01/06/2020 – How do smart textiles light or heat up? — auf Deutsch lesen

FLT GmbH – Future Lighting Technologies – knows how it’s done!

Textiles can do many things, but textile composites can do even more. Lighting, heating, switching and sensing, including all the electronics required – almost anything is possible.


Oneira Fos – Cocktail dress – Linuce © FLT


Illuminated pillows © FLT

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If necessary, all these functions can be integrated in different layers and combined into a laminate about 1 mm thick. Exclusively in textile network, Björn Sobischek, Managing Director FLT, explains how it all works.


Filaments known as optical fibres, made of PMMA or similar materials, can be built into textiles during production. Once woven in by the loom, these are connected to an LED that couples the light source into the PMMA light conductors. To emit the light, these conductors need to be activated. The quantity and thickness of the PMMA light conductors is variable and provides a fully illuminated surface. In the weft direction, the textile consists solely of optical light conductors to produce a pleasing ambient light with a delicately sparkling starlight effect. An alternative technical solution is to incorporate electrically conductive threads to which micro-LEDs are attached. On a weaving loom, the LEDs are all arranged in the same direction and produce individual points of light. The electrically conductive threads are connected to a rechargeable battery. The types of textile threads used vary by customer; options include not only polyester, Trevira CS, cotton and silk but also paper and genuine gold thread.


Conductive threads are incorporated into the textile in the weaving, knitting or other production process. Connected to a power source, electricity is supplied to the heating fibres and they heat up. For wearables, the maximum temperature is about 40 °C, while for a car seat it is up to about 65 °C and for technical applications it may be as much as 100 °C. Another way in which fabrics can be heated is through the use of non-woven fabrics. Here, slivers of iron, stainless steel, silver or carbon are incorporated at the manufacturing stage, so that after calendering, pressing and setting, they form a conductive unit. Once connected to a power source, they similarly produce a homogeneous heat across the entire surface of the fabric. A laminate consisting of a surface textile (with or without light) and a heated non-woven produces a composite material that may be as thin as 0.5 mm. The material is able to heat up very rapidly as a direct contact is created to the heated component beneath the surface.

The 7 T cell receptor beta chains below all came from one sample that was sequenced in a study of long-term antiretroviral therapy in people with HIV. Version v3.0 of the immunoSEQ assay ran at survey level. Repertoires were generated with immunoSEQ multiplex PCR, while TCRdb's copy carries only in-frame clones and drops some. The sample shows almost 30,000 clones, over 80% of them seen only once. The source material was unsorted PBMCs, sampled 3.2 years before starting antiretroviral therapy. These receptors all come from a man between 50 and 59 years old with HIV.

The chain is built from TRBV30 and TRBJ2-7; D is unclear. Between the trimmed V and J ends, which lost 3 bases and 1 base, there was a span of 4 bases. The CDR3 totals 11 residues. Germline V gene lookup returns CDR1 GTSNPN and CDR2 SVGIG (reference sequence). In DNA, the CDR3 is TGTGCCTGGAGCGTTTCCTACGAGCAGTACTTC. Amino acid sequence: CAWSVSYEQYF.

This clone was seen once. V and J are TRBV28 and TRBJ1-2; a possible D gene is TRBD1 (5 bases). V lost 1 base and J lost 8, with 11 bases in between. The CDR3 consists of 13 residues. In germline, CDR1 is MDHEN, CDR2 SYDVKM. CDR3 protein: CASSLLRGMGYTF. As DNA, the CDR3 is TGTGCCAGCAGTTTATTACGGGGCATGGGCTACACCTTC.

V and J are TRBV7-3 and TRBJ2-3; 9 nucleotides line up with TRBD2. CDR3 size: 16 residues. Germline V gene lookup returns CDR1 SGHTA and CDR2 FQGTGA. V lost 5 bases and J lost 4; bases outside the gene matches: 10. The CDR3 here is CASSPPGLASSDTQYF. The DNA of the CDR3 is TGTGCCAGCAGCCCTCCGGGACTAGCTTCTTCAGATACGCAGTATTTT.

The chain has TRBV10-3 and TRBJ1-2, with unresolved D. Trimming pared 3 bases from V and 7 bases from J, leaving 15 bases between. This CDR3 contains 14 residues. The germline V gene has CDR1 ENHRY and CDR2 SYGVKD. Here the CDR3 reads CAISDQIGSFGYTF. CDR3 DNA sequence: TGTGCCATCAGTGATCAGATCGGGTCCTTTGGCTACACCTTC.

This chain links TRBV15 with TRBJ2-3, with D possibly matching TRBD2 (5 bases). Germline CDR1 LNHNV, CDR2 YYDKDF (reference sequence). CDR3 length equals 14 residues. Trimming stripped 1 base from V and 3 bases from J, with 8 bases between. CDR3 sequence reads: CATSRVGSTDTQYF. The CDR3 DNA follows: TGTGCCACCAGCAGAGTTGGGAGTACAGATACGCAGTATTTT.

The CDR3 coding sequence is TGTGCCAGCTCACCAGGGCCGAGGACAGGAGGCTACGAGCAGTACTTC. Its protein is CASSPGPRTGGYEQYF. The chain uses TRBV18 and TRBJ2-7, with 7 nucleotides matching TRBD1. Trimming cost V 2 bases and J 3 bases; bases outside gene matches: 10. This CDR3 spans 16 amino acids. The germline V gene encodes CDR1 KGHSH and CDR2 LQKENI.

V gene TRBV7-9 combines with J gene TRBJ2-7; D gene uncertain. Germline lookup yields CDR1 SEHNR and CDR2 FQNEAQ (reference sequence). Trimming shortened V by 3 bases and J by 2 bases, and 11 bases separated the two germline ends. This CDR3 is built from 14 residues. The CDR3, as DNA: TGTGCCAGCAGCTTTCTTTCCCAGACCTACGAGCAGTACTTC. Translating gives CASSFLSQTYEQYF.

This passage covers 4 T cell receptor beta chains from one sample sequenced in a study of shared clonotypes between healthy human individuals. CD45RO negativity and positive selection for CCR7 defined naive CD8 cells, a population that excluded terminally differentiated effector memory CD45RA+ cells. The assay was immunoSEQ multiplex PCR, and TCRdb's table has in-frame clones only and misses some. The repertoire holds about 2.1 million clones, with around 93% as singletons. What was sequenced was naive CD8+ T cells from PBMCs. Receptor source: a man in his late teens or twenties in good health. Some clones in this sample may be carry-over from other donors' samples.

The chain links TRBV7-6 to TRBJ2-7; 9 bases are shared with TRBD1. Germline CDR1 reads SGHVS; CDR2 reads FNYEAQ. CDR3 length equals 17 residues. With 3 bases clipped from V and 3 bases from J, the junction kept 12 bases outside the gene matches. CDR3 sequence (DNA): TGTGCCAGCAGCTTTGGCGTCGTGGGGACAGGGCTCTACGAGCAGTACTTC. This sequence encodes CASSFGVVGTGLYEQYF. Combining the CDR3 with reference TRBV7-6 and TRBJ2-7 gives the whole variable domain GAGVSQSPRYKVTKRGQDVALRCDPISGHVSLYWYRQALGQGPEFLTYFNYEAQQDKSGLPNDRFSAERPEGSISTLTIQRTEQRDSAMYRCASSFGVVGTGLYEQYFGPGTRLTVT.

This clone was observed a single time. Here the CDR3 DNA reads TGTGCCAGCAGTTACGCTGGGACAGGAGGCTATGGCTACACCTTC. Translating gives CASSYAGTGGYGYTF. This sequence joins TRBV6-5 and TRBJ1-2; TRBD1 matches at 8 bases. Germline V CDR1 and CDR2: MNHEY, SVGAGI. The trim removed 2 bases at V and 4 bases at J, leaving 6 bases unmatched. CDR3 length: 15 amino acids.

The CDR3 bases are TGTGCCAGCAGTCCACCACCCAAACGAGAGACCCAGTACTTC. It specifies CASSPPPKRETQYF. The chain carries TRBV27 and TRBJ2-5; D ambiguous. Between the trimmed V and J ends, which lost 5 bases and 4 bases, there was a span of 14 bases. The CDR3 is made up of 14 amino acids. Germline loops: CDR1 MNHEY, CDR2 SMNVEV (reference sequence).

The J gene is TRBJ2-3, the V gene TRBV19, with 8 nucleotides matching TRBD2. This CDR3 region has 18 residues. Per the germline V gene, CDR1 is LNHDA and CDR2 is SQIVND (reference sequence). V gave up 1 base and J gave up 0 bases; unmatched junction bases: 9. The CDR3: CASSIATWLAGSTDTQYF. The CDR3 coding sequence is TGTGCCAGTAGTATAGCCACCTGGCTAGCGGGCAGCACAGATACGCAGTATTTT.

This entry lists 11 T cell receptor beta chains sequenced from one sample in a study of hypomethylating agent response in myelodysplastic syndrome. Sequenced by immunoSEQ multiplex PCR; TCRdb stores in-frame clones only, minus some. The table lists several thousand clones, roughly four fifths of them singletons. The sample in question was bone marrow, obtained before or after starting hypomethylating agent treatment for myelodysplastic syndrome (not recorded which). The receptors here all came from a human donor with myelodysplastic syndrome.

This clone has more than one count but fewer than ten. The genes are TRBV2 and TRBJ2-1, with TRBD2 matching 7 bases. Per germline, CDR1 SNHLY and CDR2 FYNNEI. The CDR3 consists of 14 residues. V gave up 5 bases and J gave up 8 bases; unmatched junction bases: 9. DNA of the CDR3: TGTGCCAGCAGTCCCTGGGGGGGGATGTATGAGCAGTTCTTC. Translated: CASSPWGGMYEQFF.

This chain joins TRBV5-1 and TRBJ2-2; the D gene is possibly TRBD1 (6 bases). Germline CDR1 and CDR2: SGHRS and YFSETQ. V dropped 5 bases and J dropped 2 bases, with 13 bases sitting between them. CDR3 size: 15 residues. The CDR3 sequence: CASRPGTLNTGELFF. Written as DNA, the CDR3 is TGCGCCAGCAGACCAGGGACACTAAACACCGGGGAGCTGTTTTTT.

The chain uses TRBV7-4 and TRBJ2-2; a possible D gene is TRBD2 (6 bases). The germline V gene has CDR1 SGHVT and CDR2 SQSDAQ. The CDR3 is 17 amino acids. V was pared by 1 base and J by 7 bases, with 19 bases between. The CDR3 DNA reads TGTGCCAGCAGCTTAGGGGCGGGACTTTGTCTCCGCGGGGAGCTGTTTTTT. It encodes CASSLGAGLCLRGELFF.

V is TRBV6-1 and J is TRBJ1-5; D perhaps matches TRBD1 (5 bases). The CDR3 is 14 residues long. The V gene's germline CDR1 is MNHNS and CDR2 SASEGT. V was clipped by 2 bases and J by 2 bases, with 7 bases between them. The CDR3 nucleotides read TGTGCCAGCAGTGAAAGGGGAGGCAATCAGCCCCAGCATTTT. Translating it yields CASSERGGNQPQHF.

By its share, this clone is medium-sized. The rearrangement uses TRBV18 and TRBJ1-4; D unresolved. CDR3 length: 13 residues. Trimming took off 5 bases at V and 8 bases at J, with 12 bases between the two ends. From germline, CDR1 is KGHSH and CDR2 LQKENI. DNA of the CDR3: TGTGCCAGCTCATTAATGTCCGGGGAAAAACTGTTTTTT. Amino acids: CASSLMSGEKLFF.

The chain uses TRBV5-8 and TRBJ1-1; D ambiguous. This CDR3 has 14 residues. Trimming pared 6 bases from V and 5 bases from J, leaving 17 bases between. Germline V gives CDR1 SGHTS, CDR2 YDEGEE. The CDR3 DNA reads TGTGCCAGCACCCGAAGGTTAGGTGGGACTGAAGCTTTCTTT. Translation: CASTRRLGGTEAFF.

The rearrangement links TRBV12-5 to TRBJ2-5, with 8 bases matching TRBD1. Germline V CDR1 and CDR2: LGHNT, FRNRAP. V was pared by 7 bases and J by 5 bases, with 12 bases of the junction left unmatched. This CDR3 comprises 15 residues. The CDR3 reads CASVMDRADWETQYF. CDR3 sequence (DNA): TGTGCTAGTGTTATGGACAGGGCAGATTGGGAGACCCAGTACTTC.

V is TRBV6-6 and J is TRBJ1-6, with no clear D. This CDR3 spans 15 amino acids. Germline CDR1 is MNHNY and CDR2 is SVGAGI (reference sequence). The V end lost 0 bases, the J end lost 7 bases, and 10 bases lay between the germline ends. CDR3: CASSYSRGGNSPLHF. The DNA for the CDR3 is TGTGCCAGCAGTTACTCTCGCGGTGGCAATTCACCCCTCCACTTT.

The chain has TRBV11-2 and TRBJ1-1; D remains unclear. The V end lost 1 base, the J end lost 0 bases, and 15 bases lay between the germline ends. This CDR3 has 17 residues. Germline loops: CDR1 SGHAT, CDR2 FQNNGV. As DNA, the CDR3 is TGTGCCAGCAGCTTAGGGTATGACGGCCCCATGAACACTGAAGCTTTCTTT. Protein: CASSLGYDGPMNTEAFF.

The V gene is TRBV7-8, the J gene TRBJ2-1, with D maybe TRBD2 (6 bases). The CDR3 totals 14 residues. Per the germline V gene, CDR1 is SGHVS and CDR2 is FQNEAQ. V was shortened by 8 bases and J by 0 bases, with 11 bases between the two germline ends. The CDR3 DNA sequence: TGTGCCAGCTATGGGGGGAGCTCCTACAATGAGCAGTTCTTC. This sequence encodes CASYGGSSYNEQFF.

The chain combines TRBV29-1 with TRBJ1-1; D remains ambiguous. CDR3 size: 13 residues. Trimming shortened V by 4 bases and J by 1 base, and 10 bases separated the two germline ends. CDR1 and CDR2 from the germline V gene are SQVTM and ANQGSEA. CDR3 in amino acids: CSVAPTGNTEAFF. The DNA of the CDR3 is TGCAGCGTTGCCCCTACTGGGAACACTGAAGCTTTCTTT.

On and off – even contactless

With wearables, the functions can be switched on and off by means of a button on the battery or power source, for example. On heated car seats and door heaters, the switch is generally hidden beneath the surface fabric. Electrical contacts for this purpose can be precisely positioned in the composite during the laminating process, with contact wires passing out of the composite to connect them to the electronic controller. Hence a finger pressing on the button can trigger an invisible switch through the surface.

The sensitivity of the switching unit can be set so that the presence of the finger is detected even before it touches the surface of the switch, and triggers activation of the switching process. In the automotive field, haptic feedback – a physical indication that a switch has been activated – is necessary so that the driver is informed that the required function has been activated without even needing to look at it. Tiny vibrators such as those used in mobile phones, for example, can be incorporated into the laminate for this purpose. Alternatively, the feedback motors might instead be built into an entirely different location; for example, feedback from a contactless window winder could be positioned at elbow level in the armrest. The possibilities are almost endless, so further exciting uses for smart textiles are anticipated!

“In addition to wearables, FLT GmbH covers two other fields – automotive, home and living,” says Björn Sobischek, FLT Director. “And we have just added the medical field, with further new possibilities of its own. Each division has its own quite particular requirements, so our new developments are always very project-specific.”